Culture and history intersect with Korean ja jang myun
Ja jang myun, a comfort food that kindles feelings of hunger and pleasure, is as much of a cultural icon in Korea as kimchi.
Called “zha jiang mien” in Chinese and “ja jang myun” in Korean, these “fried sauce noodles” are, in the simplest definition, a bowl of cooked noodles doused in a dark, chunky sauce that has been stir-fried with meat. Though the dish is native to China, zha jiang mien has been most enthusiastically embraced by Koreans since it was introduced to them by Shandong immigrants about 100 years ago.
Even just 20 years ago, it was a dish saved for special occasions like birthdays, festivities and weddings, the way an American family might celebrate a graduation at a nice steakhouse.
But as Korea’s economy boomed, ja jang myun shifted from a special treat to fast food. The red neon signs of ja jang myun houses now light up the streets of Korea in greater numbers than the yellow arches of McDonald’s.
In Korea, ja jang myun can be ordered over the phone and received piping hot within half an hour in real bowls and chopsticks. Instead of dining at an elegant table at a posh Korean-Chinese restaurant, ja jang myun is now a cheap, convenient, casual meal often wolfed down in front of the TV, with the bowl and cutlery left outside for the delivery guy to take back to someone who will wash and reuse them at the eatery. So commercialized is this dish that it even comes in an instant ramen packet.
Once a foreign dish, Korean ja jang myun now even influences the taste of Korea’s Asian neighbors. Many internationally popular Korean dramas prominently feature characters eating this Koreanized dish, creating a worldwide lust for the inky, messy and aesthetically unattractive dish.
There are more Korean-Chinese restaurants serving ja jang myun in Koreatown than there are Chinese restaurants that sell the original version in all of Los Angeles. Every Korean-Chinese restaurant will have ja jang myun on the menu, and most patrons won’t leave without ordering at least a bowl of it.
Mandarin House on Eighth Street, The Dragon on Vermont Avenue, Shin Peking and Young King on Olympic Boulevard are all well-known choices for authentic ja jang myun.
You’ll smell it as it’s being carried to your table — it’s pungent and bold, yet sweetly so, kind of like the intense sweet-savory aroma of bacon and pancakes drizzled with maple syrup. Sink your chopsticks in, toss the noodles well and slurp up a good twirl of sauce-coated strands, and you’ll be infatuated with the caramelized, inky intensity of the contrasting flavors.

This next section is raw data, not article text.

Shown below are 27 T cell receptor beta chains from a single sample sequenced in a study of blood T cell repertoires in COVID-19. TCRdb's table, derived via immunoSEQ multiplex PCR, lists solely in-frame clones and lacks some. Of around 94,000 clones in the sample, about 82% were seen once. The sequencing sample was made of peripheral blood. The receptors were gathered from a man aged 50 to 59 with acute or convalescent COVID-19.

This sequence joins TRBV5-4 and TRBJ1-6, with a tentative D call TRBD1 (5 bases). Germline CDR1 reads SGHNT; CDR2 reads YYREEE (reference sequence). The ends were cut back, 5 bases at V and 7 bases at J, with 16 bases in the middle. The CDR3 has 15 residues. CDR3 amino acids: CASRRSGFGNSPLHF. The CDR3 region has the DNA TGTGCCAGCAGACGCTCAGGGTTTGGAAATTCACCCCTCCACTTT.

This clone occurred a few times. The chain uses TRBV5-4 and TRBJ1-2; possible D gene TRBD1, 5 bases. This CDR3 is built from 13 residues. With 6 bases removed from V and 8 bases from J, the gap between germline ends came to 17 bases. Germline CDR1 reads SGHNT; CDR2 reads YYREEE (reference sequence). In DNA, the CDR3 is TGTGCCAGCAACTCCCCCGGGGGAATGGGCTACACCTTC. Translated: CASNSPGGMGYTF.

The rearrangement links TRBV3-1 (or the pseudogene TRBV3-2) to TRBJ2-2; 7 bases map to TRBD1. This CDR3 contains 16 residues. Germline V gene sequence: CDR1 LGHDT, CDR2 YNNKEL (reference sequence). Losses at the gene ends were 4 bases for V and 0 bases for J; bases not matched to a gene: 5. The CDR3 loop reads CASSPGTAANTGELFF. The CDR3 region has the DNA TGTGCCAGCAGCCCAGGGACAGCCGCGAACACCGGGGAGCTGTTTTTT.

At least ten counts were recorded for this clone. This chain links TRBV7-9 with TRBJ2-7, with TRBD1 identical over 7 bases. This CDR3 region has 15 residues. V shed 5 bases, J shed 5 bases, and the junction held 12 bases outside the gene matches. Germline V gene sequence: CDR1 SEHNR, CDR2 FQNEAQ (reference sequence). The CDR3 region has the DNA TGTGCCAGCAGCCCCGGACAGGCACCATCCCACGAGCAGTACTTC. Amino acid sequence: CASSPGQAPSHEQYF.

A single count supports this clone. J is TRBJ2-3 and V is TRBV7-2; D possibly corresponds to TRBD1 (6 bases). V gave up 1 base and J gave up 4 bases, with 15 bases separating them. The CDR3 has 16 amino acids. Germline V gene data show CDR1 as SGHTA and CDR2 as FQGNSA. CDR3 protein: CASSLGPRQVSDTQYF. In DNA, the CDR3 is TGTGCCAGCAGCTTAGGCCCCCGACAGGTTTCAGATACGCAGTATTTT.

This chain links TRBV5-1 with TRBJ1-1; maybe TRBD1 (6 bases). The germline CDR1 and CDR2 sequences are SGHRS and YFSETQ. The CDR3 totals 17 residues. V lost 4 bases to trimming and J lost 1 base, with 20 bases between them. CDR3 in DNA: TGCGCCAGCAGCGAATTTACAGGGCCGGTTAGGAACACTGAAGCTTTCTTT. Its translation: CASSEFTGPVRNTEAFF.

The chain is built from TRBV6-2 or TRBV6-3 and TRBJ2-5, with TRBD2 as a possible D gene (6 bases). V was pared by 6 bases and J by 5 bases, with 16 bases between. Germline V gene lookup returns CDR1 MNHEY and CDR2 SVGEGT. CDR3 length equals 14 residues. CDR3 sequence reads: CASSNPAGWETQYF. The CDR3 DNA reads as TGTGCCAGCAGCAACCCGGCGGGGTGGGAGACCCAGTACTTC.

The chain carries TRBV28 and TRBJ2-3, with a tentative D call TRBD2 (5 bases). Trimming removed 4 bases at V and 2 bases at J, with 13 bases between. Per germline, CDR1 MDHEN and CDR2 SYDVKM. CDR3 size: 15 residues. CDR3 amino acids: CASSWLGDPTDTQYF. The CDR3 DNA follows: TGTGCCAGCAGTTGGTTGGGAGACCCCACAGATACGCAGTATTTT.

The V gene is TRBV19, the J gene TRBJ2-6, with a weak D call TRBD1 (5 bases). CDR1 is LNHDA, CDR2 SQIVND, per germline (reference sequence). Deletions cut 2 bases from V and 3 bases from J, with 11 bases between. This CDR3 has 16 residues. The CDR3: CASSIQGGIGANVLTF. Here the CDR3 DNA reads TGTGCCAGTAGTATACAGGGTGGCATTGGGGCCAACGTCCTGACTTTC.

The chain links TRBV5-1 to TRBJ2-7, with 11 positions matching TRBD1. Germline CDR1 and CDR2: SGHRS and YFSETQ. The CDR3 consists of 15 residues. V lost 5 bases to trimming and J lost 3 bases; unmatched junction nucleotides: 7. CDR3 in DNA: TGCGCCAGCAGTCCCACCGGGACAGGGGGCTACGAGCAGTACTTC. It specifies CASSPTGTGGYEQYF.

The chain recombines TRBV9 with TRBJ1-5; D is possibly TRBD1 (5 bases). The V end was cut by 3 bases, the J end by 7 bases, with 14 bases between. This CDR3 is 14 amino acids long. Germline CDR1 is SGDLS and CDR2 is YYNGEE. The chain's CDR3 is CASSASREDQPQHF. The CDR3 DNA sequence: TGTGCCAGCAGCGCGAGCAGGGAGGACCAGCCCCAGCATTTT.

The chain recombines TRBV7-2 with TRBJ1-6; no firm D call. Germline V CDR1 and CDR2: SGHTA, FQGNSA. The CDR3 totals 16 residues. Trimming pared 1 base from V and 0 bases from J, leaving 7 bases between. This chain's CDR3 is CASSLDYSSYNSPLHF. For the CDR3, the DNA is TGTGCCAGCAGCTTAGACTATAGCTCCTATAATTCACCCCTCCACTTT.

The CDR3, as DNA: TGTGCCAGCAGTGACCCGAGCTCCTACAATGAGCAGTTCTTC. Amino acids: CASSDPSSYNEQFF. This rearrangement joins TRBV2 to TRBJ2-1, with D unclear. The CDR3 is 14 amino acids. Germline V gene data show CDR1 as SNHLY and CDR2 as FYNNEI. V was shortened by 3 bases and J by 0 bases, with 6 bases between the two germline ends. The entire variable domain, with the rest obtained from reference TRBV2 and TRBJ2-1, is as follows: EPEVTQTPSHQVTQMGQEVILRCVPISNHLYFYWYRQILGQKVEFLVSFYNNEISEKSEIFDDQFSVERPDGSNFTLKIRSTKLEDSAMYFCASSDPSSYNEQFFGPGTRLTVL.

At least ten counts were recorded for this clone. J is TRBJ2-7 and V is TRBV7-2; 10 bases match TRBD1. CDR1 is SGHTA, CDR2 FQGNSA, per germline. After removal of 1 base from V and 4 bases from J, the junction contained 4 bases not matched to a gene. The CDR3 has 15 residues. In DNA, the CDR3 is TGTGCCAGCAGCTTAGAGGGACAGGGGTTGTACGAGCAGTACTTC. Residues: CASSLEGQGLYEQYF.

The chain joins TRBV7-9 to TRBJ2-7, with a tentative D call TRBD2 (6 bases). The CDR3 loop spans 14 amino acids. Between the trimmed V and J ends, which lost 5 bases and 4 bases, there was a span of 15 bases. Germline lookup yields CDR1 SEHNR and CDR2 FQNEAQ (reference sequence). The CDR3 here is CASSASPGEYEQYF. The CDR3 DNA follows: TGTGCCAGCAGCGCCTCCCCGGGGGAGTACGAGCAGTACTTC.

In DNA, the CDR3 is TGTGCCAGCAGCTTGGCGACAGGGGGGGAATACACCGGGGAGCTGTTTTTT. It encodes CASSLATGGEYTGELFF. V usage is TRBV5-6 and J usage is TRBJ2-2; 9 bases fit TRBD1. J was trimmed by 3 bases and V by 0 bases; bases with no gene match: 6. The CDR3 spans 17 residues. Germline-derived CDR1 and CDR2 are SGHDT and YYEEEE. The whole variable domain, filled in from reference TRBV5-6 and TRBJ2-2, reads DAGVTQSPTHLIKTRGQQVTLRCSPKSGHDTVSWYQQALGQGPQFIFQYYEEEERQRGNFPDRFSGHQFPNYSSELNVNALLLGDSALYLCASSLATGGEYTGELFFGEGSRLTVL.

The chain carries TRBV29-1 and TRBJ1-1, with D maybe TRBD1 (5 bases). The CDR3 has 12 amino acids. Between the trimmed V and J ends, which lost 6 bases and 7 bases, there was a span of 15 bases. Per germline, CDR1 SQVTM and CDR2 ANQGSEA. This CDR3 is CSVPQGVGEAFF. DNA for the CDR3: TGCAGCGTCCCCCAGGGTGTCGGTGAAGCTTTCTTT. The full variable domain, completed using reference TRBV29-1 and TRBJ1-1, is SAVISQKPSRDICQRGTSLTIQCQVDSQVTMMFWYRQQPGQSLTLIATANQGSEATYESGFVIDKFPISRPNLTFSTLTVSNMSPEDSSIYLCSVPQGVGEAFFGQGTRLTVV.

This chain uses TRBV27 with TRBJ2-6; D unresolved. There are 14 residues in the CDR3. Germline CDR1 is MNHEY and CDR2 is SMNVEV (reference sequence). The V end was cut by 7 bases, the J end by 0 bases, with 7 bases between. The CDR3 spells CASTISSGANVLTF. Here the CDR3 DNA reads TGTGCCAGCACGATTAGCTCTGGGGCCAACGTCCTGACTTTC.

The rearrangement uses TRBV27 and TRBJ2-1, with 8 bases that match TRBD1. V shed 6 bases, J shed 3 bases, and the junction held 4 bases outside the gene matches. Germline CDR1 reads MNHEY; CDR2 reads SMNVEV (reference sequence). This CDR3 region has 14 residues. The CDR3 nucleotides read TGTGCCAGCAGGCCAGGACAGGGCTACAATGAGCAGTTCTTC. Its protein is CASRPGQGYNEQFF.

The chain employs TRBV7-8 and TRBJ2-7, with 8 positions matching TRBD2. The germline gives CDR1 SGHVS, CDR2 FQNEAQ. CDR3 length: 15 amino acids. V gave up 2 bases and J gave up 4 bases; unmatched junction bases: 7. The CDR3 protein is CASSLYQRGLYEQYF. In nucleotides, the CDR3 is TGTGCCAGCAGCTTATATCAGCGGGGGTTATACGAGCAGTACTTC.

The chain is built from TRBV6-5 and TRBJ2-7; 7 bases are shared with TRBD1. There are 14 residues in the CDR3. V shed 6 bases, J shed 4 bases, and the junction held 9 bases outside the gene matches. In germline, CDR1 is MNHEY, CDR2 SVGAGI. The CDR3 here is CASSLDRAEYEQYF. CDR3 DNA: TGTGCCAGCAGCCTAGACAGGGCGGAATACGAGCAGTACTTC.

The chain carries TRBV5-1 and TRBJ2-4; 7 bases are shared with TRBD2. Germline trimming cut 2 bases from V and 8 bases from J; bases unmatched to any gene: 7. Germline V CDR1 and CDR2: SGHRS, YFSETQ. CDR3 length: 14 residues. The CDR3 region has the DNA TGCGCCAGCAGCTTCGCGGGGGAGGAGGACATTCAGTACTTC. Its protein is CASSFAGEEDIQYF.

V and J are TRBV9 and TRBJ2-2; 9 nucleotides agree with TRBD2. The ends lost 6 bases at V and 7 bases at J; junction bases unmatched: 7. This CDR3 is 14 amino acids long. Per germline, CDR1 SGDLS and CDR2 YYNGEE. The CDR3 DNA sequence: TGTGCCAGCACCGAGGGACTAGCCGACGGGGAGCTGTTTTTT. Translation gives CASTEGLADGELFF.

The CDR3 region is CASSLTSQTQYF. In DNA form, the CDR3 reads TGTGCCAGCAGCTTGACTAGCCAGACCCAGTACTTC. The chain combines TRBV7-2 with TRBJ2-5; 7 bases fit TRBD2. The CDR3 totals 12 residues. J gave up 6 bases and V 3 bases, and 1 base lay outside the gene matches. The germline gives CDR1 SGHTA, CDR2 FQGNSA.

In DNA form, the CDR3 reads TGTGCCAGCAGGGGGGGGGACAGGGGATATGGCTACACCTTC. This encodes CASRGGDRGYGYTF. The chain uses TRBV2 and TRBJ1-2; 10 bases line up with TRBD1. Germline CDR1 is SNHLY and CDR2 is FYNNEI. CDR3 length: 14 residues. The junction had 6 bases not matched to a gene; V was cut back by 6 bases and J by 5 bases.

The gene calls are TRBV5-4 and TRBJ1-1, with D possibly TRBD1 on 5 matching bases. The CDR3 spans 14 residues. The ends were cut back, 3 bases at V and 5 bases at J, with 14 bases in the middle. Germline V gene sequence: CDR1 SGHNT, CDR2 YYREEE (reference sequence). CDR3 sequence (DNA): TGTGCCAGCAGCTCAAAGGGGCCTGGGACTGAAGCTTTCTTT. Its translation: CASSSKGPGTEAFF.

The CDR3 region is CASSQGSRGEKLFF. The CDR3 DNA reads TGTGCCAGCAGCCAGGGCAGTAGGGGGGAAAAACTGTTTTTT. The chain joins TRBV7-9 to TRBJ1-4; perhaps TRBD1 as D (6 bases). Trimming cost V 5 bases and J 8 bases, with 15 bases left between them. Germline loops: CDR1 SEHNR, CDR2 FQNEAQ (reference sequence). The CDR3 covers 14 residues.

The only similarity Chinese and the Korean “fried sauce noodles” share is the dark fried sauce served over noodles.
Korean ja jang myun is tarry with elaborate additions included by early Chinese restaurants to appeal to the Korean taste. Instead of the salty, brown yellow bean sauce used in Chinese zha jiang mien, the Korean adaption is imbued with the darker, sweeter chunjang (a pitch-black paste made from roasted soybeans), and thickened with cornstarch.
Diced pork or seafood provide the dish’s protein, and vegetables like onions, zucchini, potato and carrots are also included. Pickled radish and raw onion with chunjang for dipping are essential side dishes to cleanse the palate. The result is a richer, blacker, sweeter version of the Chinese zha jiang mian.
The Chinese version is simple and basic: ground pork, a bean paste, perhaps a sprinkle of chopped scallions and raw cucumber strips.
Beijing zha jiang mian uses salty, fermented sauce made from yellow beans, while most other Chinese regions, including Taiwan, use sweeter sauces also made from fermented yellow beans but sweetened and thickened with sugar and starch. Sichuan zha jiang mien will adopt its trademark spicy touch, either from a spicy yellow bean sauce or hot chili oil.
It’s a plain dish cooked in a home kitchen, not ordered out and not delivered. That makes the original version — the Chinese zha jiang mian — harder to find.
Malan Noodle, a tiny Chinese restaurant stuck in a strip mall in Hacienda Heights, has one of the best zha jiang mian dishes in Los Angeles. You can choose the width — thin or thick — and shape — round, flat or triangle — of your noodles, and they will be made fresh to order.
You only need a long, slippery inhale of the chewy strands to realize the star of this dish is its noodles. The delicate sauce is merely a chunky, gingery sidekick to loosen up the carbs.
101 Noodle Express in Alhambra is another fine option for Shandong-style zha jiang mian. Order it with hand-pulled noodles, which come thick and flat like fettuccine. The brawny medley of ground pork, tofu cubes and pickles weighs down the noodles, soaking them with tart and savory juices.
Nothing about “fried sauce noodles” is elegant or aesthetically pleasing. The dish looks like noodles with a charcoal-colored sludge plopped on top. But the taste is complex, taking on a different dimension of flavor as culture and history interact.
Sophia Lee is a junior majoring in print and digital journalism and East Asian languages and cultures. Her column “Cross Bites” runs Mondays.